By N Sathiya Moorthy
The revelation that most, if not all, of the SMS rumours that caused panic among North-East Indians studying or working in south Indian cities and towns originated in Pakistan should be cause for concern in more ways than one.
It throws up possibilities of ‘cyber crime’ that had not been considered seriously by law-enforcement agencies across the world thus far, with the result, no ready solution can be thought of.
The Government of India has since banned all bulk SMS transmission for 15 days, but it may also be time that Governments in the country and elsewhere too started looking at social media networks not as information and entertainment alone – but also as a source of mischief.
In the Indian context, the social media has been playing a very active role over the past decade and more, many of them becoming active around the time of elections to the national Parliament or various State Assemblies. The anti-corruption campaigns of social activist Anna Hazare and yoga guru Baba Ramdev has also witnessed heavy traffic on social media networks like SMS, which has since graduated to email and twitter, etc.
At times of calamities like 26/11 blasts or floods in Mumbai in recent years, and also tsunami and other natural calamities, the social media acted with responsibility, commitment and patriotism in most cases, but violations of the ‘un-established norms’ were also often reported.
The beginning of the ‘social media’ influence and accompanying criticism owed to the SMS/email messages that clogged across India that idols of Lord Ganesha were ‘drinking milk’. Someone had the nerve to hurt religious sentiments in the name of promoting it possibly, but no action was taken. At the height of the ‘Godhra incidents’ and the post-Godhra ‘Gujarat riots’, sections of the evolving social media did as much damage as others did a good work.
Today, what should have been dismissed as an isolated incident of a student from the North-East being killed in Bengaluru, the ‘IT capital of the country’ all the same, has enveloped the region in shock, and the nation again in shame. Worse still, unlike in the ‘Gujarat riots’, nothing of the kind had happened in this instance. Yet, rumours of the ‘social media’ kind were enough to unnerve tens of thousands from the region in South India and their families back home.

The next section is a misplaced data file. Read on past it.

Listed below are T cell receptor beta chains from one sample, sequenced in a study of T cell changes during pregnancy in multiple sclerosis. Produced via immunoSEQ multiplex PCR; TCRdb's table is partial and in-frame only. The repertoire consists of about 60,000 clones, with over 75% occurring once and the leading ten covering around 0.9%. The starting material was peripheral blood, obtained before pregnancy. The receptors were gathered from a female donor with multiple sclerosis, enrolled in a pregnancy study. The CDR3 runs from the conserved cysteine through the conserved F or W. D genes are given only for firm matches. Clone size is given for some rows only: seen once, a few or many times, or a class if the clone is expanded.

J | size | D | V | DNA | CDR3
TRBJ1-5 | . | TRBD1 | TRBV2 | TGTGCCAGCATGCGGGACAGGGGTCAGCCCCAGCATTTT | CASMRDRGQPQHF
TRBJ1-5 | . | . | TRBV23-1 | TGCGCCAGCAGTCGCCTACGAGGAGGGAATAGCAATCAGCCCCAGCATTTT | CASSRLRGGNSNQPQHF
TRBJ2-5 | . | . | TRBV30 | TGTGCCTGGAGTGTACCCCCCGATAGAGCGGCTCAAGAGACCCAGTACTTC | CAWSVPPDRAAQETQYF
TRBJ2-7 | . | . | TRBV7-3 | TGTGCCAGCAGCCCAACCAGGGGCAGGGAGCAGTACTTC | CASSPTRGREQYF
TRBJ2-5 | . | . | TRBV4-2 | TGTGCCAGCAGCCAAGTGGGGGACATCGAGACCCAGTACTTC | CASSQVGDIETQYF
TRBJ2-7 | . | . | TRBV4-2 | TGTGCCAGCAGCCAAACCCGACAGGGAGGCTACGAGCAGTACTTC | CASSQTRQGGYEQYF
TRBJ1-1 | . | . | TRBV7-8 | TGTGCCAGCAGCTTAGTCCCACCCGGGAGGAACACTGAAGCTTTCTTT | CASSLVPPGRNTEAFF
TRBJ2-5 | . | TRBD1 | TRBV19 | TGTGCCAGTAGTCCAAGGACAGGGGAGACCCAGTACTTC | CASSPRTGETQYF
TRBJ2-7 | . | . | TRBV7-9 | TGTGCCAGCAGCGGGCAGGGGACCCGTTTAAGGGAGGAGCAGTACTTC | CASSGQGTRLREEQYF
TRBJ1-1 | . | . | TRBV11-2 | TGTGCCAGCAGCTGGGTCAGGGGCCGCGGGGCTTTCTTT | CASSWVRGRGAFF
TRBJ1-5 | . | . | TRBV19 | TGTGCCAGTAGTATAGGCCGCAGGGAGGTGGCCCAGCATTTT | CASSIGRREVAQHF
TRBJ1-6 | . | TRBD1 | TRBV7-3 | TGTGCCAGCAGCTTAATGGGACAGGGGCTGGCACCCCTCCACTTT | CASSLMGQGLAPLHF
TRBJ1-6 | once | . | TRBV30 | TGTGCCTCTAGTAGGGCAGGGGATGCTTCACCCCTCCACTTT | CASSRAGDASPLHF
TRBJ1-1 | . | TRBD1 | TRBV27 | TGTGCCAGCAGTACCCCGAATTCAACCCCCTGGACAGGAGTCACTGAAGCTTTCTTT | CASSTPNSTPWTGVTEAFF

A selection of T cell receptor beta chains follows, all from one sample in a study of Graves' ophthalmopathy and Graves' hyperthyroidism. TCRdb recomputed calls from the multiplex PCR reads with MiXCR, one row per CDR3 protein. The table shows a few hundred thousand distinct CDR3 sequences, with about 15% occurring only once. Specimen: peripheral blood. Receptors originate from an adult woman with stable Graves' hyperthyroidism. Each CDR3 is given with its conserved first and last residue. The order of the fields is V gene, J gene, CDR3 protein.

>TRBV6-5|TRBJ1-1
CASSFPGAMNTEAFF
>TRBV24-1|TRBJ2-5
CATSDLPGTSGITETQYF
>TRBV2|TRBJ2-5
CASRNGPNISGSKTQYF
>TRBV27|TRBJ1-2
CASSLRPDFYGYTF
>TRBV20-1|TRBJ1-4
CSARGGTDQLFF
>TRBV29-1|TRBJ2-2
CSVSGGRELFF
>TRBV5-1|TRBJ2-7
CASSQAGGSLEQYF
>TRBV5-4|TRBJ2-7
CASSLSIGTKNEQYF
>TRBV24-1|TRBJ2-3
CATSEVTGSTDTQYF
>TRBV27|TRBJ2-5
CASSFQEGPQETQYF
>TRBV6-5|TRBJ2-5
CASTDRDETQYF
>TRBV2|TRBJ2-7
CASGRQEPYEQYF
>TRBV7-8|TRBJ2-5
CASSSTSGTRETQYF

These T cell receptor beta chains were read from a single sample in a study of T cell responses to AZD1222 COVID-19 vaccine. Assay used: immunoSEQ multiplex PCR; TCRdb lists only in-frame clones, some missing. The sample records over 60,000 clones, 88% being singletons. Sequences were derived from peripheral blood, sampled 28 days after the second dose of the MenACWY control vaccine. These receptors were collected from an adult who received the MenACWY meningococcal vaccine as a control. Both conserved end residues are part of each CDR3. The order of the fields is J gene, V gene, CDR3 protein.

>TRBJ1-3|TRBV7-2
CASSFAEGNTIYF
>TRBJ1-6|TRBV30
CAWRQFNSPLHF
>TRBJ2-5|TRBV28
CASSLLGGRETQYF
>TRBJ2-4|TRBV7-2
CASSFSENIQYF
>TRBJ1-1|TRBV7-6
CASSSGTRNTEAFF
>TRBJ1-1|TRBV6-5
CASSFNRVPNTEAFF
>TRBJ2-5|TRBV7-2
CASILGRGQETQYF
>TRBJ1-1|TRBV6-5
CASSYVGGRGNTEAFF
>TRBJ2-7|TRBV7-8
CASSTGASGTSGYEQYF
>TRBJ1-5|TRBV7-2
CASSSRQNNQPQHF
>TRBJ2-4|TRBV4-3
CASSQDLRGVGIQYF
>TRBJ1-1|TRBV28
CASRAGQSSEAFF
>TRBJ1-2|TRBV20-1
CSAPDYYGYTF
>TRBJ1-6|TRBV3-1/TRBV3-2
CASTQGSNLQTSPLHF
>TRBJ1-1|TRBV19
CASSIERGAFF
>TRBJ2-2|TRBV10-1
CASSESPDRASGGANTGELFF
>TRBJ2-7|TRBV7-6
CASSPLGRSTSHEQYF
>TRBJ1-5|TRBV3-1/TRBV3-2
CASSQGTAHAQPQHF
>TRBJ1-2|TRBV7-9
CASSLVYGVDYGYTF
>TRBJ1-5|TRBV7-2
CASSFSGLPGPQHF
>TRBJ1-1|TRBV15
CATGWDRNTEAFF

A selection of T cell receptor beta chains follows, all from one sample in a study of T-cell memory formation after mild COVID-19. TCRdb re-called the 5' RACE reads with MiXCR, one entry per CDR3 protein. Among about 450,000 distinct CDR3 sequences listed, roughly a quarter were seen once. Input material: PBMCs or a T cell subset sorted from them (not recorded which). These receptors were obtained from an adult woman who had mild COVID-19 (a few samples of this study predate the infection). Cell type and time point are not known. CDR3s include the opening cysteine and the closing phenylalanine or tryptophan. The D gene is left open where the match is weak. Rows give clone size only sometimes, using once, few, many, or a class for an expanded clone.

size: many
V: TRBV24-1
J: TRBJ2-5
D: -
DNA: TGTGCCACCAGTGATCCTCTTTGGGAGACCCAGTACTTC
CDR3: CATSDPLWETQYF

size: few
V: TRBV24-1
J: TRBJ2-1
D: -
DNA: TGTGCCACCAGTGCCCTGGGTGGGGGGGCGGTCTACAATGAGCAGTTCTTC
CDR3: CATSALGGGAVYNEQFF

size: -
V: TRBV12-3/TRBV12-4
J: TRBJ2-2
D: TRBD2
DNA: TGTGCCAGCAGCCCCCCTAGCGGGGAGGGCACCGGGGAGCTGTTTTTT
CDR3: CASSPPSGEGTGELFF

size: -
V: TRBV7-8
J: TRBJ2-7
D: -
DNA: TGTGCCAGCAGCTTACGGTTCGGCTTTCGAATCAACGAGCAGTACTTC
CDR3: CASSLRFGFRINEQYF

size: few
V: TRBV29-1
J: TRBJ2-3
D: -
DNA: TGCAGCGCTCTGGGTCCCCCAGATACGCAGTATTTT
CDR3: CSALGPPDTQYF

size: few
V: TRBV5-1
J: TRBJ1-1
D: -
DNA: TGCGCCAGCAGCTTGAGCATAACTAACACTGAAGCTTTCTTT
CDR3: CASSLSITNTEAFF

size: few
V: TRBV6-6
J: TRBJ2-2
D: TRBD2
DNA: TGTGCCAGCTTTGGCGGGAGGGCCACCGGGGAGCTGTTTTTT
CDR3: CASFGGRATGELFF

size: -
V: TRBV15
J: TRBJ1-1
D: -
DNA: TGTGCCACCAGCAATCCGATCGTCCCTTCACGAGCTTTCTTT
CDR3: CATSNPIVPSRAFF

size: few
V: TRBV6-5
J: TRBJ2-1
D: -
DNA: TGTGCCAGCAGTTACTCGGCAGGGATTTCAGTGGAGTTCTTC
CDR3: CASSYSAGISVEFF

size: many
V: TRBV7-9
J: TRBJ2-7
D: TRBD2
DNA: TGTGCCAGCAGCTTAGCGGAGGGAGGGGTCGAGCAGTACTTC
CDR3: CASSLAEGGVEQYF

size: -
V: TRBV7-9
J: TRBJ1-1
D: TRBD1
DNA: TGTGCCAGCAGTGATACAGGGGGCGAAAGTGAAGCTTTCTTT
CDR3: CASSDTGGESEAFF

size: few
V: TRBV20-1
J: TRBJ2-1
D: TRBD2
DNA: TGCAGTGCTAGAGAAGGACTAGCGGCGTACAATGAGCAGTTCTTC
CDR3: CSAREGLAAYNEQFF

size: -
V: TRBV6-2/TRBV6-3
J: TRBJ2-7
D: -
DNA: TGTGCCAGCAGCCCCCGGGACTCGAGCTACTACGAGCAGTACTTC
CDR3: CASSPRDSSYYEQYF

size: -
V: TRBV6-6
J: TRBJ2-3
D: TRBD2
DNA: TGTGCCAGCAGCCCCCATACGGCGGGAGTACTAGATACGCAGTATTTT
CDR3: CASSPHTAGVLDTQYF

It is not as if youth only from the North-East, Bihar and Bengal are studying in educational institutions in the South. Parallel to increasing regionalisation of politics, the nation has witnessed larger migration of population across the State, upgrading their own skills and family incomes, and at the same time contributing to the economy of their ‘adopted home-States’ in more ways than one.
Suffice is to point out that in a State like Tamil Nadu, which on the linguistic front is identified with the anti-Hindi agitation of the Sixties as with the historicity of Tamil literature, no town or village is exempt from the presence and contributions of labours, skilled and unskilled, and professionals whose mother-tongue is not Tamil. Rather, they are all conversant with Hindi, and at least until such time they are able to pick up the local language – which they seem to pick up quick and fast – Hindi is their medium of communication even with the locals. The ‘Bengaluru episode’ is not the first of its kind in recent times.
This was preceded by a less publicised likewise incident only a few months ago. In the Tamil Nadu capital of Chennai, panic gripped the labour class from north India after five persons were shot dead by the police after a series of bank robberies. The message went around that the non-locals had to be double-checked for their background, and rumours spread that they were being targeted. Some reports also indicated that the City Police had asked all ‘outsiders’ working as skilled or unskilled labour to report to the nearest police station – until the Government clarified in double-quick time that no circular of the kind had been issued in the first place.
Sri Lankan experience
Elsewhere, to the social media has gone the credit for the ‘Arab Spring’ political changes in West Asia, over the past years. That rumour-mongering has been part of party politics and global conspiracies to topple governments have been known for long. In the era before ‘social media’ developed, matching with technology of the days, even the Government, particularly at the Centre, lacked the wherewithal to cross-checks claims and rumours and apply correctives.
Today, technology has also helped Governments to intervene and ensure that anti-nationals and anti-socials do not enjoy a longer day than desired, that too without anyone having to fire a shot or blast a bomb. Rumours of the kind while not leading to disassociation from the State as an institution or the nation as an identity, they still have the potential to spread discontent, if not disaffection, wholesale.
For the social media to reflect and support popular sentiments is one thing. But for them to spread a motivated message, either of an adversarial nation or disaffected sections of the society and polity is another thing. Incidents of the Bengaluru kind belong to the latter category. The potential of such rumours would have a long-time and longer lasting impact on the psyche of the average citizen.
Coupled with his own circumstances, influenced by increasing failure of the State to provide him with the services that he is entitled to as a citizen, and which is what civilisation and nationhood is all about at the starting-point, the misuse and abuse of the social media can have consequences that may not be fully appreciated by the defenders of free speech.